A common misconception among businesses is that they need to provide lavish perks in the workplace to entice and retain talented employees. Workers value peace and quiet at the office more than a beer garden or a candy wall.

According to the 2018 Udemy Workplace Distraction Report, loud office environments are only topped by talkative coworkers as the most disruptive factor to employees’ ability to get work done.

Employee morale and well-being are both negatively impacted by loud offices. The U.S. General Services Administration defines “acoustical comfort” as “appropriate acoustical support for interaction, confidentiality, and concentrative work” in an exhaustive study.

5 Ways To Stay Combat Office Noise

Install Office Flooring That Reduces Noise

One of the easiest and most evident methods to reduce workplace noise is to cover concrete flooring with carpet. Carpeting that is both simple to maintain and aesthetically pleasing may be found with the assistance of any number of office design companies. Still, you aren’t required to stick to concrete or carpet.

As an alternative, luxury vinyl tile (LVT) has been more popular over the past decade. There is a large selection of LVT styles available, many convincing mimics of more expensive materials like genuine stone and hardwood, but they also provide several advantages.

The upfront, recurring, and repair expenses are all reduced. The material is more long-lasting than oak or stone and is quite sturdy. It handles the wear and tear of office chairs really well. Plus, it does a better job of dampening noise than any other kind of hard flooring.

Picking the Right Office Furnishings

The design of today’s offices frequently takes on a more minimalist aesthetic, with bare flooring and ceilings left unfinished. And although the fact that this results in a tidier appearance, it also means that nothing exists to soak sound.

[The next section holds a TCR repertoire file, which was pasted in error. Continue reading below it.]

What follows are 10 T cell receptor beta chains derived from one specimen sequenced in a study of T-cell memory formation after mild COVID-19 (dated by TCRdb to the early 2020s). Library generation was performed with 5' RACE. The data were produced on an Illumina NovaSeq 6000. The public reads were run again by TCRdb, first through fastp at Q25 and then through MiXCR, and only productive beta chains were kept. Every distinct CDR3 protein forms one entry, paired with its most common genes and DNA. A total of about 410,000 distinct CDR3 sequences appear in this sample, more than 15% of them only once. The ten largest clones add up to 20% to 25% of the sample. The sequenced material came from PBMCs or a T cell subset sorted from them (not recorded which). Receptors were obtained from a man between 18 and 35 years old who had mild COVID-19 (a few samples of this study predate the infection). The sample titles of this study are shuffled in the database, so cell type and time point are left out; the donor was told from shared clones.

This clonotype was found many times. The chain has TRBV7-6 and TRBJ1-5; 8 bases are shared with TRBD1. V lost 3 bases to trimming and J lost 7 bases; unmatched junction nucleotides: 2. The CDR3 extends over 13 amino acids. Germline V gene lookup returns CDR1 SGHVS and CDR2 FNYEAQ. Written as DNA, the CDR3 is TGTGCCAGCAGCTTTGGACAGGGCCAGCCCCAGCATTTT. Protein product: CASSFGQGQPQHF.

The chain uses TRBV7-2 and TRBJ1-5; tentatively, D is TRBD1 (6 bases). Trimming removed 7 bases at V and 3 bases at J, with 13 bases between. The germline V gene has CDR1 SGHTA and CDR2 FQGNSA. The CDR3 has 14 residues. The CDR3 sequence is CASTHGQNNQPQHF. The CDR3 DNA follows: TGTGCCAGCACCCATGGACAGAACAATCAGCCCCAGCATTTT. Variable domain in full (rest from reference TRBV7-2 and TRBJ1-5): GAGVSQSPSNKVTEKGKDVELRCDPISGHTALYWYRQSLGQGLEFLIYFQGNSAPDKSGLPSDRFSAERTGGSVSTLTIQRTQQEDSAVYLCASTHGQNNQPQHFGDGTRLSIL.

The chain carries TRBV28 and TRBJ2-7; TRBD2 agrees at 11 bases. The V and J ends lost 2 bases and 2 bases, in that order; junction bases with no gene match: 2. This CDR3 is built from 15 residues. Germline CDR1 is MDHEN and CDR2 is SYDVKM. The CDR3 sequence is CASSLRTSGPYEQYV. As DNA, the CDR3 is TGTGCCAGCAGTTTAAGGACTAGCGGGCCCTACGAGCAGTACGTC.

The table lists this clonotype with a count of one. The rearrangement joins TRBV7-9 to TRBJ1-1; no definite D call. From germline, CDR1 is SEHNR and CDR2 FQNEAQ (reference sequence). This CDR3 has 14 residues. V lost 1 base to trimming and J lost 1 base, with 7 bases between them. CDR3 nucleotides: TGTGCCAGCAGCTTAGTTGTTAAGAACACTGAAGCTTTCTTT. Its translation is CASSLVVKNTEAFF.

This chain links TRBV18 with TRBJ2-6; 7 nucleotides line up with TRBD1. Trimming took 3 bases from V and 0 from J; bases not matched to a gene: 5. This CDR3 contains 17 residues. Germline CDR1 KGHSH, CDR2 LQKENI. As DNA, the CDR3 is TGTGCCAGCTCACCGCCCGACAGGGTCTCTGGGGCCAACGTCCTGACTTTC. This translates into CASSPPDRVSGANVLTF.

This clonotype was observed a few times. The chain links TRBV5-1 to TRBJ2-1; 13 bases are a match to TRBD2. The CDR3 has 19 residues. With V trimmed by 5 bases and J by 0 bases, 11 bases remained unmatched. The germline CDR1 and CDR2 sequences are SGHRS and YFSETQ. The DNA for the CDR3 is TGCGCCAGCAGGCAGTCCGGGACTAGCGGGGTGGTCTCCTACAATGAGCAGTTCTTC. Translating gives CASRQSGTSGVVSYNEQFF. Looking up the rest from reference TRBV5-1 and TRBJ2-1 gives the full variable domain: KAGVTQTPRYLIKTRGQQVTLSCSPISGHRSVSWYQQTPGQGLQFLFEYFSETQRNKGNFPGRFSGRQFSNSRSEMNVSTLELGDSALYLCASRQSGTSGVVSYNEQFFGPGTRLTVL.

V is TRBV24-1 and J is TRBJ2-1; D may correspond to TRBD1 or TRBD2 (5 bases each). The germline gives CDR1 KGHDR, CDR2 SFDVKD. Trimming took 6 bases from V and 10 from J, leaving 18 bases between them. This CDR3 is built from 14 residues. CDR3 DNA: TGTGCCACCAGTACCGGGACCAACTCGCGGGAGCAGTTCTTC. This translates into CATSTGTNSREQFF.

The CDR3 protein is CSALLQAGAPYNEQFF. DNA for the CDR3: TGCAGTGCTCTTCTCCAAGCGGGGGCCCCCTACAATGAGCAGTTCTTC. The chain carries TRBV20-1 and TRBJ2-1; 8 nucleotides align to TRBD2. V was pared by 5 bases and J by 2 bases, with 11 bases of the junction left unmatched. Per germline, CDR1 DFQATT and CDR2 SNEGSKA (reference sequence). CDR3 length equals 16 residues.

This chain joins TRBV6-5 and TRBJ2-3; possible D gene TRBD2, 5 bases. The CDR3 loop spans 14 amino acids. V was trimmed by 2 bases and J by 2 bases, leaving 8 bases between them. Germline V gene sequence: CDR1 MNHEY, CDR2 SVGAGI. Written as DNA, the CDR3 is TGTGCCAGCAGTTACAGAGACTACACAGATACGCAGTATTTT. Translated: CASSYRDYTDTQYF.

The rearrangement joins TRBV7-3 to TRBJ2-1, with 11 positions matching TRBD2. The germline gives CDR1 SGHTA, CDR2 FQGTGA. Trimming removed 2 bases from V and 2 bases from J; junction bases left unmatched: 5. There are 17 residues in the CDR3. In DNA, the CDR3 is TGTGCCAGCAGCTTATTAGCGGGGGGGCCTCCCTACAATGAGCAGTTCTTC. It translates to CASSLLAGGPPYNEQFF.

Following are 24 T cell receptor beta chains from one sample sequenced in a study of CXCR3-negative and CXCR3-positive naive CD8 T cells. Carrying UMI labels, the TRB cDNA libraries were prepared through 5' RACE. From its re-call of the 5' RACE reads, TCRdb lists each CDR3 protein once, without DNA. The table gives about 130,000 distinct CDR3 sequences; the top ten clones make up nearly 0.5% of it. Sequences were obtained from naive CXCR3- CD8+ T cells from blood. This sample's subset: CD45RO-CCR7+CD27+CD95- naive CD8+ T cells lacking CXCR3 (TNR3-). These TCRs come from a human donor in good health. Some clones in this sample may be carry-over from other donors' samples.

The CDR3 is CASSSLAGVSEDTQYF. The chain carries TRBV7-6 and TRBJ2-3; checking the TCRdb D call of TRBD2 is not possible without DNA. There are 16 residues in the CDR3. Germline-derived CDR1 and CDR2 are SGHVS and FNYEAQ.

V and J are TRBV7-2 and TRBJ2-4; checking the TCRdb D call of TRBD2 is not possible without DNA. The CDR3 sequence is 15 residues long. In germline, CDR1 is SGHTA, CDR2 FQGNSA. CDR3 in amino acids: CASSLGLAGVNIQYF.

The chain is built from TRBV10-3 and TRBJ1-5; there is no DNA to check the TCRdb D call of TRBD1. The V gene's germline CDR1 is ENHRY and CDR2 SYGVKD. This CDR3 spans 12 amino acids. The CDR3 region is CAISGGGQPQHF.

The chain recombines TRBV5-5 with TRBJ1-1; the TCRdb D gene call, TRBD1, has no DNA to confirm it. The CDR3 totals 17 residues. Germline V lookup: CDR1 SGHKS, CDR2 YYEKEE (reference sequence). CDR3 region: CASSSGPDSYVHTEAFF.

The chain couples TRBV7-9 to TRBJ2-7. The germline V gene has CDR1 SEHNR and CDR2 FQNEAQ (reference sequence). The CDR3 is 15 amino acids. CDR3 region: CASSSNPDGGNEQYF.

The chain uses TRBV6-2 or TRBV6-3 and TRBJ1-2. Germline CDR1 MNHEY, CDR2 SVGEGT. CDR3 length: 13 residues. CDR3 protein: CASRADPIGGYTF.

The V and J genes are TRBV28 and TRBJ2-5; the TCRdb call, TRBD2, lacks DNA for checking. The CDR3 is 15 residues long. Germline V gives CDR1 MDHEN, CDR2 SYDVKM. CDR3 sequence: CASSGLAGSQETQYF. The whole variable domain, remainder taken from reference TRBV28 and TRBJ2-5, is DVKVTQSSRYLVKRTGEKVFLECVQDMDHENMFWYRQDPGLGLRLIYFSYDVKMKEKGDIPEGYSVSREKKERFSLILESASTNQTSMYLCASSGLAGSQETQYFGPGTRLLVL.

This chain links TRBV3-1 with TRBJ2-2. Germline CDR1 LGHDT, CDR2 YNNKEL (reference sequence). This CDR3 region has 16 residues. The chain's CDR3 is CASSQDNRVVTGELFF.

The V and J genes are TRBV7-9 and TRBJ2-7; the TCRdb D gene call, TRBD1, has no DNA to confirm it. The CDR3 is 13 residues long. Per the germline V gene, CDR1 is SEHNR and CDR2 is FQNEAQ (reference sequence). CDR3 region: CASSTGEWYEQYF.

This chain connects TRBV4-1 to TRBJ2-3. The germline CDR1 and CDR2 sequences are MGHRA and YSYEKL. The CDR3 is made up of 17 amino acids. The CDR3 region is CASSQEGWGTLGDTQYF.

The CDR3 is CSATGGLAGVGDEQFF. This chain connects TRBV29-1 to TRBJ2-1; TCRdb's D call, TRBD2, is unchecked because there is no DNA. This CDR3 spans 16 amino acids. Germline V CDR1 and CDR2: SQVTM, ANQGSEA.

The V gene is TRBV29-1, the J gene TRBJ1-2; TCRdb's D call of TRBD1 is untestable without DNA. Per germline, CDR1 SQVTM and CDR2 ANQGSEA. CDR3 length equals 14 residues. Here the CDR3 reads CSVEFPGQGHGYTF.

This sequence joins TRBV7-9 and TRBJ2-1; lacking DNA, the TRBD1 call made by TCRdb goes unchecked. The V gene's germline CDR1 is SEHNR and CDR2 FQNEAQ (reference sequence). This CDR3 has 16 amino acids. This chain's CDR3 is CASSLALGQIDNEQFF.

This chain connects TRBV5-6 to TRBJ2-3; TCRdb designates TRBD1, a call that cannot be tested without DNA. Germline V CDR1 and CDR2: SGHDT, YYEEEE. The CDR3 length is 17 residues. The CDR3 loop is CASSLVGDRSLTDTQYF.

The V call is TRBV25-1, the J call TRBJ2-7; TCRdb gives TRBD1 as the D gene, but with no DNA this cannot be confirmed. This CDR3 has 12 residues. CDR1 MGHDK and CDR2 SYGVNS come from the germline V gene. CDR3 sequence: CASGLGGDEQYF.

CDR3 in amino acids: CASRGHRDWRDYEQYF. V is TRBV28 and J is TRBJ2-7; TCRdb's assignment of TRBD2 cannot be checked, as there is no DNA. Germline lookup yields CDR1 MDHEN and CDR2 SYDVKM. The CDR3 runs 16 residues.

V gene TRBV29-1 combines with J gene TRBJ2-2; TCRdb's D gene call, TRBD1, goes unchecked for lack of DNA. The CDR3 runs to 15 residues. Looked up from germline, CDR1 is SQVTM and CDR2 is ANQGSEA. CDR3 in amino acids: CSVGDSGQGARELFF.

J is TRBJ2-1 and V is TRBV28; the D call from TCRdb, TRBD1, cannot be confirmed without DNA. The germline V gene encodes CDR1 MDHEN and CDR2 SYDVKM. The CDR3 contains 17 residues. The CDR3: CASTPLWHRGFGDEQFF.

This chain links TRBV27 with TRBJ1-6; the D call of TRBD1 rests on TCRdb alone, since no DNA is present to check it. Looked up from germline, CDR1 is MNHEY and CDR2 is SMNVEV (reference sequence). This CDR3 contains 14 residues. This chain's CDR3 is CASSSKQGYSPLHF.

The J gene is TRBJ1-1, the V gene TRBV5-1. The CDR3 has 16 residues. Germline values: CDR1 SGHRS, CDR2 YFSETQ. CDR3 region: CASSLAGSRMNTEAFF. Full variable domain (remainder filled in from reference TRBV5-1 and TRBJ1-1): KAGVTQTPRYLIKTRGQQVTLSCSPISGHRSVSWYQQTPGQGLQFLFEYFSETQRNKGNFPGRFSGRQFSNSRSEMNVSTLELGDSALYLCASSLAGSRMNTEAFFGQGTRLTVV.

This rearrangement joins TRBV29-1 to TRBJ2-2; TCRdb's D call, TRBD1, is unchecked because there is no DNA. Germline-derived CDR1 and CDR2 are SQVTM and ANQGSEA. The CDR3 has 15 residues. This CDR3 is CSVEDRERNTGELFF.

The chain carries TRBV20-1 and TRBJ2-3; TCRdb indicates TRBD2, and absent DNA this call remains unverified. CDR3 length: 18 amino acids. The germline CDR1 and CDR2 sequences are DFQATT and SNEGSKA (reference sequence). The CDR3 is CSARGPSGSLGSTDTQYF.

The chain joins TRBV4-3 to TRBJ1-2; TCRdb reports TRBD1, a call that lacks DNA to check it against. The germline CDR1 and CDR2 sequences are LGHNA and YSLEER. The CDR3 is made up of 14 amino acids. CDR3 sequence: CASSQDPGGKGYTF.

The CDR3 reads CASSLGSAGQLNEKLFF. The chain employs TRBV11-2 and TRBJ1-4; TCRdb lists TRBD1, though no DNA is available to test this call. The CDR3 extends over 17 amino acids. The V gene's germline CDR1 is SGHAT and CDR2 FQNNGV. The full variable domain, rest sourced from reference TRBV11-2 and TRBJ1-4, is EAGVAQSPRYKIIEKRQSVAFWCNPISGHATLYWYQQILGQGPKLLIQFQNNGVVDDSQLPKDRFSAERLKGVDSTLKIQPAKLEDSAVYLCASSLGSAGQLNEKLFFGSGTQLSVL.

The increasing need for more open and adaptable working spaces has led to an expansion in the selection of sound-absorbing office furniture that is now on the market. These pieces, also known as acoustic furniture, are built with certain proportions and textiles meant to limit the amount of noise generated in an office setting.

It is possible to set up a modest collaboration space with the help of acoustic furniture, which allows employees to hold impromptu meetings.

Selecting The Proper Office Design

Ensure the current office design works towards your end objective before introducing any new features. That is why it’s not ideal to have a fully open floor plan for your company. While an open floor plan may be great for teamwork, the lack of privacy and distractions that come with it can be detrimental to efficiency. Activity-based working (ABW) spaces might be a great alternative to an open office layout.

In an ABW setting, you’ll find both public and private spaces designed for different kinds of work. Employees may access phone booths to make and accept calls in peace. To further reduce workplace noise, busy areas like kitchens, break rooms, and meeting rooms should be located far from individual desks.

Outfit the Room with Soundproofing Fixtures

You can furthermore install acoustic ceiling clouds or baffles in addition to making use of acoustic furnishings. The horizontal suspension of clouds from the ceiling makes them an excellent option for commercial settings with restricted wall space. They lower the overall noise level in the office and control the reverberation of sound.

Baffles are suspended horizontally from the ceiling and are most effective in rooms that have high ceilings. A baffle can absorb more sound due to its bigger surface area, and its sides are visible outside.

As an alternative to clouds and baffles, acoustic wall panels are a fantastic choice for a place of business on the more compact side or with lower ceilings. Wall panels may not only lessen the amount of noise in a workplace, but they can also inject some welcome color.

Add Some Background Office Noise

Cognitive activities (such as working with numbers and reading and interpreting text) are more negatively impacted by intermittent speech than by continuous speech or ambient noise, according to a meta-analysis of 242 studies on the effects of noise on performance. The problem is that our brains have more trouble tuning out intermittent speech due to the higher variation in loudness and rhythm that characterizes it.

In contrast to the preceding tactics, which focus on lowering background noise in the workplace, the last option uses a sound masking system to increase ambient noise to the desired level. Consistent, low-level ambient noise from a sound masking system makes it more difficult to overhear disturbing talks taking place off to the side.